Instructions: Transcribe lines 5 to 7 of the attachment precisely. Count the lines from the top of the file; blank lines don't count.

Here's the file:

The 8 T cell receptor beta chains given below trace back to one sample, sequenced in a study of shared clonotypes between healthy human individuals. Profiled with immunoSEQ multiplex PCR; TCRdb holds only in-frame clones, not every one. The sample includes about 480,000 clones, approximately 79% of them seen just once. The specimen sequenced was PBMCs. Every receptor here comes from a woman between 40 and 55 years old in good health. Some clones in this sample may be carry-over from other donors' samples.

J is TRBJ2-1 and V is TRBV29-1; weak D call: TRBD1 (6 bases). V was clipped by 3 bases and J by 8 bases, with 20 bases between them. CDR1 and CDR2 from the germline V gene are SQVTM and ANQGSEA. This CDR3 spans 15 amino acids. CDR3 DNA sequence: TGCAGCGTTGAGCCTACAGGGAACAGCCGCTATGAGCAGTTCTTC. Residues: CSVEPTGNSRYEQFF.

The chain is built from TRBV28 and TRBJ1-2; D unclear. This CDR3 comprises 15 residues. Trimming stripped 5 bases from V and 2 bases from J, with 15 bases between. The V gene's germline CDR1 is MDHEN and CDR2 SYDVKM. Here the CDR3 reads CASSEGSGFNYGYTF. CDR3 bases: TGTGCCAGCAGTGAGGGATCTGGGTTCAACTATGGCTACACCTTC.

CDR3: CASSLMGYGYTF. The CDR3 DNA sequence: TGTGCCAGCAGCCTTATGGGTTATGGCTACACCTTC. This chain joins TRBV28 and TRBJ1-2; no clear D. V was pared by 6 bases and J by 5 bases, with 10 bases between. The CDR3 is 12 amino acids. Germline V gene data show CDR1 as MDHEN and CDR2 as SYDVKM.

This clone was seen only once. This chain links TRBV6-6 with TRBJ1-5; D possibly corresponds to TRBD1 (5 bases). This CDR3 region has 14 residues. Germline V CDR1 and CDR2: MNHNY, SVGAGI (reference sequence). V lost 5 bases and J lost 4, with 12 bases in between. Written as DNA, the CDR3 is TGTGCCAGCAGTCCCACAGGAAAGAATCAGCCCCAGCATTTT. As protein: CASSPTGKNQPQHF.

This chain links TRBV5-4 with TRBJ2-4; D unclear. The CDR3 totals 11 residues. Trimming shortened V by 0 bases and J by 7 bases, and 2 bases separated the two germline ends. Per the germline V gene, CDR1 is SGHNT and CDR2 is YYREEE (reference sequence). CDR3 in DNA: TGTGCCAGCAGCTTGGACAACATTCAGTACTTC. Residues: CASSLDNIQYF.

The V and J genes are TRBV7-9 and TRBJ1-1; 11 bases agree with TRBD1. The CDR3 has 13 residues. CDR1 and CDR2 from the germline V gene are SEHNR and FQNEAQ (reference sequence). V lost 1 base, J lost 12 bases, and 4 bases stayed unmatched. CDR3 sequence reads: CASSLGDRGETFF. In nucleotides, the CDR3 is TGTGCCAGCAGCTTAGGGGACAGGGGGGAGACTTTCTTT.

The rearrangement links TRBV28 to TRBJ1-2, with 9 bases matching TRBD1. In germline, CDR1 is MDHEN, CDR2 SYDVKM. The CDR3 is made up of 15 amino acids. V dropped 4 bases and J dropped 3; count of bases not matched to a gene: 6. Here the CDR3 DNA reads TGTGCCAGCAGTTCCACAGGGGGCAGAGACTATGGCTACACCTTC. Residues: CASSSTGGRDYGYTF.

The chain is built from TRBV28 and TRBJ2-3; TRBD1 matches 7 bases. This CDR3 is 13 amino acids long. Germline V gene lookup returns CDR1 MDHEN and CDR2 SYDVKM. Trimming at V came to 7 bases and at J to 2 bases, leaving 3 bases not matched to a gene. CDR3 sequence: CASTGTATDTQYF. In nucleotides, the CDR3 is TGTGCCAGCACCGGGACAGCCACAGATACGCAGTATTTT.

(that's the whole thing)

This clone was seen only once. This chain links TRBV6-6 with TRBJ1-5; D possibly corresponds to TRBD1 (5 bases). This CDR3 region has 14 residues. Germline V CDR1 and CDR2: MNHNY, SVGAGI (reference sequence). V lost 5 bases and J lost 4, with 12 bases in between. Written as DNA, the CDR3 is TGTGCCAGCAGTCCCACAGGAAAGAATCAGCCCCAGCATTTT. As protein: CASSPTGKNQPQHF.

This chain links TRBV5-4 with TRBJ2-4; D unclear. The CDR3 totals 11 residues. Trimming shortened V by 0 bases and J by 7 bases, and 2 bases separated the two germline ends. Per the germline V gene, CDR1 is SGHNT and CDR2 is YYREEE (reference sequence). CDR3 in DNA: TGTGCCAGCAGCTTGGACAACATTCAGTACTTC. Residues: CASSLDNIQYF.

The V and J genes are TRBV7-9 and TRBJ1-1; 11 bases agree with TRBD1. The CDR3 has 13 residues. CDR1 and CDR2 from the germline V gene are SEHNR and FQNEAQ (reference sequence). V lost 1 base, J lost 12 bases, and 4 bases stayed unmatched. CDR3 sequence reads: CASSLGDRGETFF. In nucleotides, the CDR3 is TGTGCCAGCAGCTTAGGGGACAGGGGGGAGACTTTCTTT.